Comparison to the Stage Musical (spoiler warning, if you don’t already know the story… but who doesn’t?):

  • I noticed every time the music differed from the soundtrack in my head – alternate lyrics, more delicate instrumentation, and lots of abridged songs. (“Dog Eats Dog” was all but eliminated.)
  • The grit and sordidness of the time and place really come through on film. From the dizzying nosebleed section of the Royal Alex, you can’t fully appreciate how filthy everyone is. (Teeth especially.) On a movie set, one can achieve truly repulsive squalor. “Look Down”, “Lovely Ladies” and “Master of the House” are outstanding examples of this.
  • Similarly, the intimacy of film allows for plot subtleties that aren’t possible in stage format. Suddenly certain realities are clear:
    • Fantine’s dawning acceptance, as her hallucinations dissipate, of the fact that she is dying and must give up care of her daughter;
    • the poignant youth and naïveté of the students;
    • Valjean’s jealousy and panic when he realizes Cosette will not always be his;
    • the gendarme’s regret after shooting Gavroche;
    • the pathetic haphazardness of the barricade, and indeed the “revolution” as a whole.
  • I loved the new song, “Suddenly”, sung by Valjean when he takes little Cosette into his care. This was one of the book’s plot points missing entirely from the musical: rescuing Cosette completely changes Valjean’s outlook and priorities. His love for her is immediate, intense, beautiful, and drives basically all of his subsequent actions. He is fiercely protective and fearful at the same time, as parents are. I was very glad they reincorporated this element.

Specific Notes:

  • The opening scene blew me away. “Goosebumps” doesn’t remotely cover it.
  • Hugh Jackman made me cry, especially in the Soliloquy at the beginning. I loved almost every aspect of his performance.
  • My only quibble was that I wished “Bring Him Home” were more wistful/delicate. But it’s, like, one of the hardest solos in the world, and he sang admirably.
  • Anne Hathaway made me cry multiple times, even though her character lasts for less than half the movie. I’m glad she won the Oscar.
  • I’d been warned that Amanda Seyfried as Cosette sings like a Chipmunk. I understood the reference immediately – it’s true that her vibrato is very trembly and the part is written super-high – but her pitch is right on and I thought she did a good job overall.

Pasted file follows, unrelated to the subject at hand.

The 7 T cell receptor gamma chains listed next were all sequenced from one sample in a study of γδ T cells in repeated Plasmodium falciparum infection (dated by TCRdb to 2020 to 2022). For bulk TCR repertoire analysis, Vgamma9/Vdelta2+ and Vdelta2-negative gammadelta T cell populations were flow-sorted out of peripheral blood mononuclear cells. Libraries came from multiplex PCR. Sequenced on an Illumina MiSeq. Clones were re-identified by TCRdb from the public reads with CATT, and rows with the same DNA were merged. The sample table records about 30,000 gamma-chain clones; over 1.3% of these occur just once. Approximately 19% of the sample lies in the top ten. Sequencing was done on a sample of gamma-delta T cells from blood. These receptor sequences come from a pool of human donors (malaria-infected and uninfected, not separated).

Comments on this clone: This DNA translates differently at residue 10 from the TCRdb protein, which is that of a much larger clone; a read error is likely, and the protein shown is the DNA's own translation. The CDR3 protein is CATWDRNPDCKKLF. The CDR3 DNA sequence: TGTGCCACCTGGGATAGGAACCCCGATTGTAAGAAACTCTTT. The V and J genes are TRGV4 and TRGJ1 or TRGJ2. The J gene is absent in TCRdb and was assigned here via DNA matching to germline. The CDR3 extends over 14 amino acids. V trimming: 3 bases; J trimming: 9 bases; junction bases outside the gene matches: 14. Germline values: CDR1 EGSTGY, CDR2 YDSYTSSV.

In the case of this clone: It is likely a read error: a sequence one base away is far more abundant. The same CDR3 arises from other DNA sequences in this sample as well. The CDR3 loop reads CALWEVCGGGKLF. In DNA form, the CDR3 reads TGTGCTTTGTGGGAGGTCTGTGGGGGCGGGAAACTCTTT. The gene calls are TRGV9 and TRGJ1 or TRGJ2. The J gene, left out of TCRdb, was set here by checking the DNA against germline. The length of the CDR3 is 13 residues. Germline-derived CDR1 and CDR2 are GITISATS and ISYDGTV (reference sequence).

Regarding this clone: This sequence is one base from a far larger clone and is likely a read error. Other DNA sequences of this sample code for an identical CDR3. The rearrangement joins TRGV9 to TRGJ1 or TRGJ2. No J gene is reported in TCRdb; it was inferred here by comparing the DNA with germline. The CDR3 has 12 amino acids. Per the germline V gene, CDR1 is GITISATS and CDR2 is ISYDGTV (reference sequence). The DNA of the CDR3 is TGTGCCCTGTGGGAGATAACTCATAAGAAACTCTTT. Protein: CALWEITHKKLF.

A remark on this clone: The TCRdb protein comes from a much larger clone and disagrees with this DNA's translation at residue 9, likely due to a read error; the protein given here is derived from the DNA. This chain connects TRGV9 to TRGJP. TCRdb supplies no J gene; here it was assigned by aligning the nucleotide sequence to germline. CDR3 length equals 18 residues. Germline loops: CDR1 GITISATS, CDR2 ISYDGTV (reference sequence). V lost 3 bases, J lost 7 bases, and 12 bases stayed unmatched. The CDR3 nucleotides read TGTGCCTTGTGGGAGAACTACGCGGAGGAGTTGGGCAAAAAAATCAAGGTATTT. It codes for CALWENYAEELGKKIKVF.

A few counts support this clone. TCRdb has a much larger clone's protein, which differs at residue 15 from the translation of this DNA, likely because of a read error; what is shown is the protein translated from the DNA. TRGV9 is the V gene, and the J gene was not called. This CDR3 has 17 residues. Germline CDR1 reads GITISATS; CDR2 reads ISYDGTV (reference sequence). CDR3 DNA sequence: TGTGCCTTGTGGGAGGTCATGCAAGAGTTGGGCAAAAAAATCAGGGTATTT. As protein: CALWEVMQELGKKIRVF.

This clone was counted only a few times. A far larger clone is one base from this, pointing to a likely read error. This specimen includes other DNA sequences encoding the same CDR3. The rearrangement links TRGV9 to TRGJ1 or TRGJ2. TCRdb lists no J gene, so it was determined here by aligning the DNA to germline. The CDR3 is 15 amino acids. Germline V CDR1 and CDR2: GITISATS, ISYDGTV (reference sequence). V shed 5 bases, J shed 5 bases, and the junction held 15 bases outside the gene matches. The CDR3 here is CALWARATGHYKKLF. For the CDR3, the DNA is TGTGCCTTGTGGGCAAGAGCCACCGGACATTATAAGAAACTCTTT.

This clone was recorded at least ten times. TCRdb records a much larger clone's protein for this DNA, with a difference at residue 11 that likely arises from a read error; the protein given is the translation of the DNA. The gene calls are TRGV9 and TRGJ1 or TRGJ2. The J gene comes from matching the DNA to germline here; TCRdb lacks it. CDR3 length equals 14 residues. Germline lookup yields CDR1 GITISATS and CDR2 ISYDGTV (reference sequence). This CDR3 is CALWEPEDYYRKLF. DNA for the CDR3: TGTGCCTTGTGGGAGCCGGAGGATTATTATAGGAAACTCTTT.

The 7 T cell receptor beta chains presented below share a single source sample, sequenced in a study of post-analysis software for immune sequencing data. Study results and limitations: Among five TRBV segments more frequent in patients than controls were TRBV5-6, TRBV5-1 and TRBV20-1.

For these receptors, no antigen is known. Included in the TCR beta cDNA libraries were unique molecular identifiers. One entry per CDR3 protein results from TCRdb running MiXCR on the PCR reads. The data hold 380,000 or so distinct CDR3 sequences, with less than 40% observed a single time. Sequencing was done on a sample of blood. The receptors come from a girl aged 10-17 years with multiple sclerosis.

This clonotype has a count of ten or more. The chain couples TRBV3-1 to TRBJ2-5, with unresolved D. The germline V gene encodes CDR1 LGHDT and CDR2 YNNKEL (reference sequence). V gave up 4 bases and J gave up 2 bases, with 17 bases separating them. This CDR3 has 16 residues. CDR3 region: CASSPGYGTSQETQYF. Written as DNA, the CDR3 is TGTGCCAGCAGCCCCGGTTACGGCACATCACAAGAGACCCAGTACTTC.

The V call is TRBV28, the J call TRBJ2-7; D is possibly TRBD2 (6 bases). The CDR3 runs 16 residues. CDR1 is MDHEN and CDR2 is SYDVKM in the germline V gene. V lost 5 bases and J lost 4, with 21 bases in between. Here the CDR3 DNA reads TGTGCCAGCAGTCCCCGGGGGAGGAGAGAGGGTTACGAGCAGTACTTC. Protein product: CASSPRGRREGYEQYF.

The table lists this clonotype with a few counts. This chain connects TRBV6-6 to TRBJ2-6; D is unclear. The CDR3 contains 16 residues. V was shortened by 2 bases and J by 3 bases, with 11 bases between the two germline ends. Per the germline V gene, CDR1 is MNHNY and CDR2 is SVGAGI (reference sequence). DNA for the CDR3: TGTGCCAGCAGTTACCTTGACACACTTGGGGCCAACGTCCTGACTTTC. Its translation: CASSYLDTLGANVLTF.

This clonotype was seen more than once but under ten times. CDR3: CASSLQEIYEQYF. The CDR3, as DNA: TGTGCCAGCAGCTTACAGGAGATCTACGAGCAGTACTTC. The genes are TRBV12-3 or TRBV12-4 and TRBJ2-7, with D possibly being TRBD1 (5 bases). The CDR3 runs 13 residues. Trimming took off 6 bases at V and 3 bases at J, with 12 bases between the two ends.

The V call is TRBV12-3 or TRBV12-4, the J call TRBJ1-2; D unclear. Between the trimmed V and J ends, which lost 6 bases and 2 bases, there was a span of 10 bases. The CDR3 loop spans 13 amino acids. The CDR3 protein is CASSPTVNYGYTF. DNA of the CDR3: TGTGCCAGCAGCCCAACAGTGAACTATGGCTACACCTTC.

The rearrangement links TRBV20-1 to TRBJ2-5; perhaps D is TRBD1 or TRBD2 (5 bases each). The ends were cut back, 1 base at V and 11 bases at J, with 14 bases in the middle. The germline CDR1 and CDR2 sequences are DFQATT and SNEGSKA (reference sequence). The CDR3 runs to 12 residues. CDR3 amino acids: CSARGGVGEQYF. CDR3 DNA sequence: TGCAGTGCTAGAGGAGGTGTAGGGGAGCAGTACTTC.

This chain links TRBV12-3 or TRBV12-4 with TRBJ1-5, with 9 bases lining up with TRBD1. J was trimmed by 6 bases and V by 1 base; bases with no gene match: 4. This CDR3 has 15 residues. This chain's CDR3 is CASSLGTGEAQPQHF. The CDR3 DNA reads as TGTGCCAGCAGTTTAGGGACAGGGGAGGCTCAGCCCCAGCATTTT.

• I was also warned that Russell Crowe as Javert was the weak link. I can’t disagree; his singing – especially his consonants – were tentative where they should have been full of conviction (no pun intended). His performance was lacklustre. But again, his pitch was good, and his duet with Jackman was solid – especially the low note on “Monsieur le maire, you wear a different chain” – so I forgive him.
  • Sacha Baron Cohen and Helena Bonham-Carter as the Thénardiers were appropriately gaudy and repellent, although I didn’t love Sacha’s constantly mutating accent. But I guess accents are his thing.
  • Eddie Redmayne is totally endearing as Marius. Earnest and freckly and boyish. He completely won me over with his delivery of the line, “I’m doing everything all wrong.”
  • Colm Wilkinson! Was in it! As the Bishop of Digne. I didn’t even recognize him – or his voice – while I was watching… so I guess I’ll have to see it again.
  • I appreciated the parts that recreated certain stage moments, like Valjean’s burdened silhouette in the sewer, and the angle at which Enjolras dies. My inner geek-self was tickled. (If you’re thinking, Um, Dilovely, what other self do you have? then yeah. Touché.)
  • I also appreciated the bits that gave us information from the book that was not in the stage version; for example:
    • we get to see the elephant statue that, in the book, is home to Gavroche and a bunch of other urchins.
    • we also catch sight of young Cosette’s doll that looks like a bundle of rags tied together; readers know she has wrapped up a little lead knife to be her doll. (I KNOW – how heartbreaking is that??)